X Close

Museums & Collections Blog


News and musings from the UCL Culture team


Specimen of the Week: Week Fifty-Six

By Emma-Louise Nicholls, on 5 November 2012

Scary MonkeyOur story begins in 1605. Put out by the lack of royal acceptance of their religion, 13 Catholic men decided the best way to get their voice heard, was to blow up the Houses of Parliament. The men planted 36 barrels of gun powder in a cellar just below the House of Lords. Sadly for them, though happily for historic architecture, they were betrayed. Some of the band of 13 realised that their shenanigans would more than likely end with the ‘accidental’ killing of innocents, including a couple of chums and a few fellow Catholics. With Jiminy Cricket whispering in their ears, the would-be terrorists revealed the plot in letters to specific members of parliament, telling them to ‘be out for the day’ on the 5th November. The chain of warning spread like gossip until the King received a memo, resulting in a set of guards being sent to investigate. One Guy Fawkes was caught red-handed in the cellar with the barrels of powder. Whoops. Bonfire night became a custom in which bonfires are set alight as a mark of defiance against terrorists and a celebration of Fawkes’ execution. (Though I have read that perhaps these last few years more people will be ‘honoring his attempt to do away with the government’. Decide for yourself). Either way, bonfires and fireworks are a tradition going back over 400 years and a lovely one at that. In honour of this day, this week’s Specimen of the Week is…


**The Tawny Owl**


Tawny owl (<em>Strix aluco</em>)</br> at the Grant Museum of</br> Zoology. LDUCZ-Y1507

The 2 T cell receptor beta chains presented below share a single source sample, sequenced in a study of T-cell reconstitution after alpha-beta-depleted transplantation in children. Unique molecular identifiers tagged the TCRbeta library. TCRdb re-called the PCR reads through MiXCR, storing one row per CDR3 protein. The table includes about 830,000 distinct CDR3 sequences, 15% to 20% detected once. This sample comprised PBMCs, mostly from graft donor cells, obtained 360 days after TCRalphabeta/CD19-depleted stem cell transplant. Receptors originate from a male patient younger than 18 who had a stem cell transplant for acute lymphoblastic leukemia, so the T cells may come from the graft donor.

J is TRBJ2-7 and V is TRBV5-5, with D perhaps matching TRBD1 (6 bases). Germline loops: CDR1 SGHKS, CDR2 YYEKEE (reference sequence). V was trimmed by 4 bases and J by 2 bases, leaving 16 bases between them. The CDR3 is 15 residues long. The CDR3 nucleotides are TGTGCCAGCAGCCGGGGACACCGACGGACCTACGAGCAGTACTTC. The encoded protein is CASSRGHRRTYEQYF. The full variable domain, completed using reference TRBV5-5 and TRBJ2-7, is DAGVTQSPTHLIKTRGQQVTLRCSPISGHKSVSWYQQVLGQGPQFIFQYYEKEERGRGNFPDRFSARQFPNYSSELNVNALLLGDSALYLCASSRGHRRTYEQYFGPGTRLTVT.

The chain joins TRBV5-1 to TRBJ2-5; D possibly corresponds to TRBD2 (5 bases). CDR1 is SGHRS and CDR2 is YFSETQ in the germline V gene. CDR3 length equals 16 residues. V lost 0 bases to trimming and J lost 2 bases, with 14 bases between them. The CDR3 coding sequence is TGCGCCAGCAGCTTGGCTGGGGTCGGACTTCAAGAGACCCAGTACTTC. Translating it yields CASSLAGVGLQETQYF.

Tawny owl (Strix aluco)
at the Grant Museum of
Zoology. LDUCZ-Y1507

1) Owl? The owl? What does an owl have to do with Bonfire Night? Let me tell you. The collective noun for owls is a parliament. See? Not so tenuous. ish. Of all the species of owl that we see in the UK, the tawny owl gets around the most. It is considered the most common species and has the widest range, though it doesn’t like the north of Scotland.


2) In a mirror image of a childs’ place in Victorian society, the tawny owl is most often heard but not seen. It produces a variety of vocalisations, including the familiar ‘ke-wick‘ contact calls. Males are the most hooty, utilising their tell-tale calls to advertise territory, in courtship, and for the owl equivalent of “Honeeeeey, I’m hooooome”, when bringing food back for the female. The female sometimes emits a similar sound to the male, though it is less clear and possesses a more wailing quality, clearly the result of a long hard day looking after the kids and doing the nest-work. Also, just in case, if you hear a tawny owl making a piercing coo-wik sound, you’re annoying it.


3) Tawny owls have a squat, compact body, which is odd as our specimen is rather tall and slender. Clearly an excellent example of interpretative taxidermy. They vary in colour from greyish to reddish brown with black and white streaks. Boys and girls look pretty similar.


Tawny owl on a fence

Tawny owl on a fence

4) As with all species of owl, tawny owls are superb hunters. They are almost entirely nocturnal, and hunt by doing absolutely nothing. Did you just re-read that sentence? Their genius energy preserving method of hunting requires them to sit down. And wait. They find a quiet perch, somewhere high up with a good view of the surrounding area, and listen. Once prey is detected, they swoop down with sharp claws extending form powerful feet that provide the meal with a quick end. If the feet fail to provide the equipment necessary, the owl will use its beak deliver a James Bond style sharp blow to the base of the victim’s skull.



Tawny owl in flight

Tawny owl in flight

5) Small mammals are normally associated with an owl’s dinner time but tawny owls also go for other species of winged creatures. They apparently bash bushes about with their wings, causing startled birds to fly straight out in to the waiting talons of the hungry owl. They have also been observed snatching incubating birds from their nests and bats from their roosting perches. A bit mean I’d say, but an owl’s got to do what an owl’s got to do.

Emma-Louise Nicholls is the Museum Assistant at the Grant Museum of Zoology

One Response to “Specimen of the Week: Week Fifty-Six”

  • 1
    Dominic wrote on 5 November 2012:

    I was wondering about the colour phases, whether they are geographical, sexual selection related or just a randomn mix?

    Owl lovers might be interested in this article from 2005, “The influence of Pleistocene glacial refugia on tawny owl genetic diversity and phylogeography in western Europe”

Leave a Reply